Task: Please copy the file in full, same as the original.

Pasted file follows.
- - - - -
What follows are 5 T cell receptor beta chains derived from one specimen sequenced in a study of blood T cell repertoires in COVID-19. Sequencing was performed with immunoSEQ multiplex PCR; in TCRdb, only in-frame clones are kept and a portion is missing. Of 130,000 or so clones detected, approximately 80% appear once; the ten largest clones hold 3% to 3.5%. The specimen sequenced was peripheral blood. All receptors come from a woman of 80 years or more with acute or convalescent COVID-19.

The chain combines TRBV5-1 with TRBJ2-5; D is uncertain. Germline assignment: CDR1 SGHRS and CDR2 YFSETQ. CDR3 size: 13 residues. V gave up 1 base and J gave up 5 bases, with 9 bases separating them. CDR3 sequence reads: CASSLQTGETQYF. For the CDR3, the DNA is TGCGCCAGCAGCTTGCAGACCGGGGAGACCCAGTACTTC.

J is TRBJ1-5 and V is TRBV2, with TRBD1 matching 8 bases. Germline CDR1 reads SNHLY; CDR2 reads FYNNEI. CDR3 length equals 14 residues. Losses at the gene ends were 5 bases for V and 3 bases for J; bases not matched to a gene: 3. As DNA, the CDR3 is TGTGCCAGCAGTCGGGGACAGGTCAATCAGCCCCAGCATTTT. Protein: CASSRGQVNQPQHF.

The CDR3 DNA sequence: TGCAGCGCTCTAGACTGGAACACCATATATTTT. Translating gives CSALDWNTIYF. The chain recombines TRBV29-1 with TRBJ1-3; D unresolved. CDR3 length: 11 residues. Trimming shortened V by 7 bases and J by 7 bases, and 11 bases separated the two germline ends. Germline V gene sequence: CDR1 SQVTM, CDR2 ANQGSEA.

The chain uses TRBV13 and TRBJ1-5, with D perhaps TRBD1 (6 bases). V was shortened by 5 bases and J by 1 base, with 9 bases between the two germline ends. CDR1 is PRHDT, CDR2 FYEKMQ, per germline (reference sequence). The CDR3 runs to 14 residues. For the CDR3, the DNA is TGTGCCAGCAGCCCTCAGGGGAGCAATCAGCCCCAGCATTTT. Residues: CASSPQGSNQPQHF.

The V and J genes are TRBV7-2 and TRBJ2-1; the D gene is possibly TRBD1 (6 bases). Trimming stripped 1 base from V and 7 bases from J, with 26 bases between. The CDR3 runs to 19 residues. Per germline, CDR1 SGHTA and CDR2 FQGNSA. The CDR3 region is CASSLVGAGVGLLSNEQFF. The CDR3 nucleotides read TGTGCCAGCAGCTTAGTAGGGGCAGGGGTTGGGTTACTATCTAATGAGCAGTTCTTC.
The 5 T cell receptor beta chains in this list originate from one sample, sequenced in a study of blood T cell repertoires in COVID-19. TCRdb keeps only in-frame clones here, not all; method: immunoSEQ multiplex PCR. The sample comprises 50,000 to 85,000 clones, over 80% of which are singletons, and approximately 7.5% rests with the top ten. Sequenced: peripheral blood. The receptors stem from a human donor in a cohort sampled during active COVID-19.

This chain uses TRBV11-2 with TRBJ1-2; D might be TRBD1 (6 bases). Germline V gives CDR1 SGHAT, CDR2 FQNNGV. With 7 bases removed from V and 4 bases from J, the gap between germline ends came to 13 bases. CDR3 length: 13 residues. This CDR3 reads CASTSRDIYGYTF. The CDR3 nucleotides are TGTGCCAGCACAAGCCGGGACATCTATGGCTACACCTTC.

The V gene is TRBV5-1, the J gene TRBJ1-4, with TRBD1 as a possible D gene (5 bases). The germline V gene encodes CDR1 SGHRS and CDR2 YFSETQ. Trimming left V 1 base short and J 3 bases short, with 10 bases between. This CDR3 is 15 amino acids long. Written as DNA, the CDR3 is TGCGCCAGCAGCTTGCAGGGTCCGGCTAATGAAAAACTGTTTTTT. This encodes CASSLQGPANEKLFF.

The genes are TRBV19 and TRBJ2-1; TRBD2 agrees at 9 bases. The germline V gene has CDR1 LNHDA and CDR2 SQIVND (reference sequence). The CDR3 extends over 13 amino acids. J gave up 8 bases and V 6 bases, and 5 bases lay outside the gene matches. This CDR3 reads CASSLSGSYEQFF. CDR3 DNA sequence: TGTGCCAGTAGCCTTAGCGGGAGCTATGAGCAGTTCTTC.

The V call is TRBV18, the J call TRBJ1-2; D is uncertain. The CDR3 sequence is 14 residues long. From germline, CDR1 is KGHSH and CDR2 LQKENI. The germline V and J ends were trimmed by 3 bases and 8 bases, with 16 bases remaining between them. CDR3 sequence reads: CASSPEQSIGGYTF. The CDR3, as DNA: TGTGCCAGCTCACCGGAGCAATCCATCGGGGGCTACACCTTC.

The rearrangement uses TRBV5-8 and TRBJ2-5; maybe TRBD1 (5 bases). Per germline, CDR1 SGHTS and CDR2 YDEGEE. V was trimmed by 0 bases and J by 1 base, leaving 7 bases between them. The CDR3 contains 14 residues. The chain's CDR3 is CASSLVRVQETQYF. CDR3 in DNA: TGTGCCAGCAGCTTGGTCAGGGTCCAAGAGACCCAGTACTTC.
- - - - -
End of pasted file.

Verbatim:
What follows are 5 T cell receptor beta chains derived from one specimen sequenced in a study of blood T cell repertoires in COVID-19. Sequencing was performed with immunoSEQ multiplex PCR; in TCRdb, only in-frame clones are kept and a portion is missing. Of 130,000 or so clones detected, approximately 80% appear once; the ten largest clones hold 3% to 3.5%. The specimen sequenced was peripheral blood. All receptors come from a woman of 80 years or more with acute or convalescent COVID-19.

The chain combines TRBV5-1 with TRBJ2-5; D is uncertain. Germline assignment: CDR1 SGHRS and CDR2 YFSETQ. CDR3 size: 13 residues. V gave up 1 base and J gave up 5 bases, with 9 bases separating them. CDR3 sequence reads: CASSLQTGETQYF. For the CDR3, the DNA is TGCGCCAGCAGCTTGCAGACCGGGGAGACCCAGTACTTC.

J is TRBJ1-5 and V is TRBV2, with TRBD1 matching 8 bases. Germline CDR1 reads SNHLY; CDR2 reads FYNNEI. CDR3 length equals 14 residues. Losses at the gene ends were 5 bases for V and 3 bases for J; bases not matched to a gene: 3. As DNA, the CDR3 is TGTGCCAGCAGTCGGGGACAGGTCAATCAGCCCCAGCATTTT. Protein: CASSRGQVNQPQHF.

The CDR3 DNA sequence: TGCAGCGCTCTAGACTGGAACACCATATATTTT. Translating gives CSALDWNTIYF. The chain recombines TRBV29-1 with TRBJ1-3; D unresolved. CDR3 length: 11 residues. Trimming shortened V by 7 bases and J by 7 bases, and 11 bases separated the two germline ends. Germline V gene sequence: CDR1 SQVTM, CDR2 ANQGSEA.

The chain uses TRBV13 and TRBJ1-5, with D perhaps TRBD1 (6 bases). V was shortened by 5 bases and J by 1 base, with 9 bases between the two germline ends. CDR1 is PRHDT, CDR2 FYEKMQ, per germline (reference sequence). The CDR3 runs to 14 residues. For the CDR3, the DNA is TGTGCCAGCAGCCCTCAGGGGAGCAATCAGCCCCAGCATTTT. Residues: CASSPQGSNQPQHF.

The V and J genes are TRBV7-2 and TRBJ2-1; the D gene is possibly TRBD1 (6 bases). Trimming stripped 1 base from V and 7 bases from J, with 26 bases between. The CDR3 runs to 19 residues. Per germline, CDR1 SGHTA and CDR2 FQGNSA. The CDR3 region is CASSLVGAGVGLLSNEQFF. The CDR3 nucleotides read TGTGCCAGCAGCTTAGTAGGGGCAGGGGTTGGGTTACTATCTAATGAGCAGTTCTTC.
The 5 T cell receptor beta chains in this list originate from one sample, sequenced in a study of blood T cell repertoires in COVID-19. TCRdb keeps only in-frame clones here, not all; method: immunoSEQ multiplex PCR. The sample comprises 50,000 to 85,000 clones, over 80% of which are singletons, and approximately 7.5% rests with the top ten. Sequenced: peripheral blood. The receptors stem from a human donor in a cohort sampled during active COVID-19.

This chain uses TRBV11-2 with TRBJ1-2; D might be TRBD1 (6 bases). Germline V gives CDR1 SGHAT, CDR2 FQNNGV. With 7 bases removed from V and 4 bases from J, the gap between germline ends came to 13 bases. CDR3 length: 13 residues. This CDR3 reads CASTSRDIYGYTF. The CDR3 nucleotides are TGTGCCAGCACAAGCCGGGACATCTATGGCTACACCTTC.

The V gene is TRBV5-1, the J gene TRBJ1-4, with TRBD1 as a possible D gene (5 bases). The germline V gene encodes CDR1 SGHRS and CDR2 YFSETQ. Trimming left V 1 base short and J 3 bases short, with 10 bases between. This CDR3 is 15 amino acids long. Written as DNA, the CDR3 is TGCGCCAGCAGCTTGCAGGGTCCGGCTAATGAAAAACTGTTTTTT. This encodes CASSLQGPANEKLFF.

The genes are TRBV19 and TRBJ2-1; TRBD2 agrees at 9 bases. The germline V gene has CDR1 LNHDA and CDR2 SQIVND (reference sequence). The CDR3 extends over 13 amino acids. J gave up 8 bases and V 6 bases, and 5 bases lay outside the gene matches. This CDR3 reads CASSLSGSYEQFF. CDR3 DNA sequence: TGTGCCAGTAGCCTTAGCGGGAGCTATGAGCAGTTCTTC.

The V call is TRBV18, the J call TRBJ1-2; D is uncertain. The CDR3 sequence is 14 residues long. From germline, CDR1 is KGHSH and CDR2 LQKENI. The germline V and J ends were trimmed by 3 bases and 8 bases, with 16 bases remaining between them. CDR3 sequence reads: CASSPEQSIGGYTF. The CDR3, as DNA: TGTGCCAGCTCACCGGAGCAATCCATCGGGGGCTACACCTTC.

The rearrangement uses TRBV5-8 and TRBJ2-5; maybe TRBD1 (5 bases). Per germline, CDR1 SGHTS and CDR2 YDEGEE. V was trimmed by 0 bases and J by 1 base, leaving 7 bases between them. The CDR3 contains 14 residues. The chain's CDR3 is CASSLVRVQETQYF. CDR3 in DNA: TGTGCCAGCAGCTTGGTCAGGGTCCAAGAGACCCAGTACTTC.